CourtCases2010

Yet prevos extended sharp another job offer as a data

Info iconThis preview shows page 1. Sign up to view the full content.

View Full Document Right Arrow Icon
This is the end of the preview. Sign up to access the rest of the document.

Unformatted text preview: f these factors were playing a role, then a medical examination would be of benefit. Id. - - - - - - - - - - - - - - - - -End Footnotes- - - - - - - - - - - - - - - - The EEOC argues that the medical examination to determine whether Sharp posed a direct threat was unwarranted under Leckelt because in his position as a produce clerk, Sharp posed a low risk [**22] of transmitting HIV to his co-workers or customers. The district court also noted that Leckelt was inapplicable because "the risk of spreading [HIV] to co-workers is extremely small and that the risk of spreading [HIV] to customers is negligible." n10 However, as Prevo's points out, Leckelt held that the probabilities of the transmission of an infectious disease is just one of four factors to be considered. n11 Yet, it is the existence of exposure and transmission opportunities that are instrumental in determining if a medical examination is necessary. Leckelt, at 829. As in Leckelt, we are dealing with a profession and environment in which there is continuous blood exposure. It is undisputed that Sharp's condition presented potential transmission opportunities. Sharp testified himself to scrapes, cuts, and puncture wounds incurred regularly in the course of his employment. Additional testimony was heard on the sharing of cutting utensils, some of which were not properly cleaned; and Sharp, again, testified he was sure at times he did not properly clean his knives. - - - - - - - - - - - - - - - - - -Footnotes- - - - - - - - - - - - - - - - - n10 Equal Employment Opportunity Commission v. Prevo's Family Market, Inc., 1996 U.S. Dist. LEXIS 20228, 1996 WL 604984 (W.D. Mich. 1996). [**23] 220 n11 Leckelt held that "in the context of the employment of a person handicapped with a contagious disease,...[the "otherwise qualified"] inquiry should include: '[findings of] facts, based on reasonable medical judgments given the state of medical knowledge, about (a) the nature if the risk (how the disease is transmitted), (b) the duration o...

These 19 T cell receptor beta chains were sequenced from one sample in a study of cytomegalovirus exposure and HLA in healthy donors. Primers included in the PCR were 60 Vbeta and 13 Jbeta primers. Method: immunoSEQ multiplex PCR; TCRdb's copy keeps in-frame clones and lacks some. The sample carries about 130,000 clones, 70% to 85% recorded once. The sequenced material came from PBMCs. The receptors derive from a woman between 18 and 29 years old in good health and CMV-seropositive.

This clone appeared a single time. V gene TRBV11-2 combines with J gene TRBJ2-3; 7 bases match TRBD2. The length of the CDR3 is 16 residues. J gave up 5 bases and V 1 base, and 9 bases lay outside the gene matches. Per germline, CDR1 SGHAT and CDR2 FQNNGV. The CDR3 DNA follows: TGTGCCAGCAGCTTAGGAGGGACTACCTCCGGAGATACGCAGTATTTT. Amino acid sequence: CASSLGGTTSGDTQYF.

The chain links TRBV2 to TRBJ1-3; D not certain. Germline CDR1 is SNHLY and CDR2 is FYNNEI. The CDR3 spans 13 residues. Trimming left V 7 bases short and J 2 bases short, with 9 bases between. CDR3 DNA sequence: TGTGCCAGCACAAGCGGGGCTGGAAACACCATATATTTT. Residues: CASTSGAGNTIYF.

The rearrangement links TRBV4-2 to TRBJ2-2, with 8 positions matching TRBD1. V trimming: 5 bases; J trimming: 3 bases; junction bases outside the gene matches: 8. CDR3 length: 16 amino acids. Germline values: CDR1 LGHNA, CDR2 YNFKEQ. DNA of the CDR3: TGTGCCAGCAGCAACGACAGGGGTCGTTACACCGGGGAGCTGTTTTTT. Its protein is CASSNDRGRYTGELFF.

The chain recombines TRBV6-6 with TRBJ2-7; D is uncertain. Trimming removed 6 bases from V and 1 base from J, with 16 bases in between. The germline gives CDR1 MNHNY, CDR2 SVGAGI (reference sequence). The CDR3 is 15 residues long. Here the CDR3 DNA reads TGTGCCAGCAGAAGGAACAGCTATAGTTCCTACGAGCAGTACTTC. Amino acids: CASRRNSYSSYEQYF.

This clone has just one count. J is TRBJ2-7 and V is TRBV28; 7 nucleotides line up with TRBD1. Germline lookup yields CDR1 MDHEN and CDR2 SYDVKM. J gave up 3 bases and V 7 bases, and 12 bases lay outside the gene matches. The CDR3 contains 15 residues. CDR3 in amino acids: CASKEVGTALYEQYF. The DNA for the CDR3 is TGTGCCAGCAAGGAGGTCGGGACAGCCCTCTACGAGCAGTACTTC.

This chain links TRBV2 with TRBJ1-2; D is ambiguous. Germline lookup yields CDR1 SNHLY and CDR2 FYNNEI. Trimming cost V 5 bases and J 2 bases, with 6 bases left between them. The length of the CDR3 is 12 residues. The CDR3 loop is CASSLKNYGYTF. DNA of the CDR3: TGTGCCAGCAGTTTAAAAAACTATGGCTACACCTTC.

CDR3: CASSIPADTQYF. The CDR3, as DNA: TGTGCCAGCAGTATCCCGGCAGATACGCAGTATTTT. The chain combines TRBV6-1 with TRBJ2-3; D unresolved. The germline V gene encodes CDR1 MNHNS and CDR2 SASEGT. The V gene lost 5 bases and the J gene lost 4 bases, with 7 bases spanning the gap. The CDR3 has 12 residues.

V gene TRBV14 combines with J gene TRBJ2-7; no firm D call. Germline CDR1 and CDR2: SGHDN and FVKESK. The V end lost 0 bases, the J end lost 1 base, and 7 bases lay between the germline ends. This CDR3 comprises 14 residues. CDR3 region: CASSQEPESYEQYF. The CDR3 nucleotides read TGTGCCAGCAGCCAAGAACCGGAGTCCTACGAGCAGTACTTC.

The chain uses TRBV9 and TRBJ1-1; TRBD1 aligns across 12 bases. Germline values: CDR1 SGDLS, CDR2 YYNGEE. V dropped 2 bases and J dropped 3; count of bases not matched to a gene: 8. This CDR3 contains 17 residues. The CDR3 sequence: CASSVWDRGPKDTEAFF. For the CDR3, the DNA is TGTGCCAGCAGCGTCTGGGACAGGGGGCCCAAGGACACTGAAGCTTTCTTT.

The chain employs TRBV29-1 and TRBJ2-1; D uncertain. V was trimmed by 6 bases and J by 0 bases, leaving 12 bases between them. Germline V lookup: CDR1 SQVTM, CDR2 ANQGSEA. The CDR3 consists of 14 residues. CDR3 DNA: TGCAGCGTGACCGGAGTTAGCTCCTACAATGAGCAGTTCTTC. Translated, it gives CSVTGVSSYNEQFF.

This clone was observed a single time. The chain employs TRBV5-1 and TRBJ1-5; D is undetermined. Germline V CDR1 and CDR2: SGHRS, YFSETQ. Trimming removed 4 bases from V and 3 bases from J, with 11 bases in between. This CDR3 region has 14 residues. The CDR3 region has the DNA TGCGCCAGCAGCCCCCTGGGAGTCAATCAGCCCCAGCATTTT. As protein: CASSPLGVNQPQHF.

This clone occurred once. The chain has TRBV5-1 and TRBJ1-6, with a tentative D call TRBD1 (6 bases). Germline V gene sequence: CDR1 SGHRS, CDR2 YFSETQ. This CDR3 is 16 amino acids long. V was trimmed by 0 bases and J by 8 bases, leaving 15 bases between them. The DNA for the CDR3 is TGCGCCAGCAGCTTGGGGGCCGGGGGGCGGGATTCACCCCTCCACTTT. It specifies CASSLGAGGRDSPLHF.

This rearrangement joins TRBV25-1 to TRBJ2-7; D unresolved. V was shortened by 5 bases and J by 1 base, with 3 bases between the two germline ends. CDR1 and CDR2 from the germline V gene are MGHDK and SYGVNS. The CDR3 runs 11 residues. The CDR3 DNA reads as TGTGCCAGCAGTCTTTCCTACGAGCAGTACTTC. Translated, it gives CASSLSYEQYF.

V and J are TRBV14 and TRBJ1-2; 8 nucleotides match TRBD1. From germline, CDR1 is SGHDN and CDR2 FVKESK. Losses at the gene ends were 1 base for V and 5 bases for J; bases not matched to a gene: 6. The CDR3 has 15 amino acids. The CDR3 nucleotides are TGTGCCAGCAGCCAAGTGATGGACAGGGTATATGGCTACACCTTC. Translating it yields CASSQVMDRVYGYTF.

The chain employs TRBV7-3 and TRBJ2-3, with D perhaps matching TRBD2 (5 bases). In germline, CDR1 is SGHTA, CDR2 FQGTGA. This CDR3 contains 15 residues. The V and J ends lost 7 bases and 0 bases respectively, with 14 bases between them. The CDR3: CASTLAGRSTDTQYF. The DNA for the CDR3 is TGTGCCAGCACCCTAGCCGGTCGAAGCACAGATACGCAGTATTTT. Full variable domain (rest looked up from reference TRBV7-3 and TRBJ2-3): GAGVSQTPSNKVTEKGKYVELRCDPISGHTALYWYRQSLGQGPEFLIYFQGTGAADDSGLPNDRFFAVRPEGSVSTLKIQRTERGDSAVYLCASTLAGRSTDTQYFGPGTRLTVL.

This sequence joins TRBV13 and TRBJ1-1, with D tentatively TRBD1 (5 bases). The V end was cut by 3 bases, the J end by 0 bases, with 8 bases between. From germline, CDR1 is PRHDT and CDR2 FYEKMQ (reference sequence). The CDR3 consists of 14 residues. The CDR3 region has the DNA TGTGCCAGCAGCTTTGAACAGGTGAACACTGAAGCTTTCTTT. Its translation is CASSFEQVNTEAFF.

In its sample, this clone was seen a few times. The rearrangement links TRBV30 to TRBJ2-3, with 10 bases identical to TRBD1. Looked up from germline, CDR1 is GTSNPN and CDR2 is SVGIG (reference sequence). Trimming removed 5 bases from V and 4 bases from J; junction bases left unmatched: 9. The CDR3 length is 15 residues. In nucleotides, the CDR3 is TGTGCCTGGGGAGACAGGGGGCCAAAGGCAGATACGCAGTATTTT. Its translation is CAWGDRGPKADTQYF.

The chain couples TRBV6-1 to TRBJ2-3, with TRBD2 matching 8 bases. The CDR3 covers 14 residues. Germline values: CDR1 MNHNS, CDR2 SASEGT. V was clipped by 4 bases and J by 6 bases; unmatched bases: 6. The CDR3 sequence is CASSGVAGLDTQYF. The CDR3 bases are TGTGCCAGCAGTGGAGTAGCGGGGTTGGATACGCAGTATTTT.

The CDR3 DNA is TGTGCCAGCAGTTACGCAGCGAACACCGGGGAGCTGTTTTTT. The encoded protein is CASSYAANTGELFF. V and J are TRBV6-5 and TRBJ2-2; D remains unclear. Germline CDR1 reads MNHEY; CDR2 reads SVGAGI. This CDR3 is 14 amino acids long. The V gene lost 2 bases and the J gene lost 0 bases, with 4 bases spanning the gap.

View Full Document

This note was uploaded on 09/30/2012 for the course ENC 102 taught by Professor Deria during the Spring '08 term at FIU.

Ask a homework question - tutors are online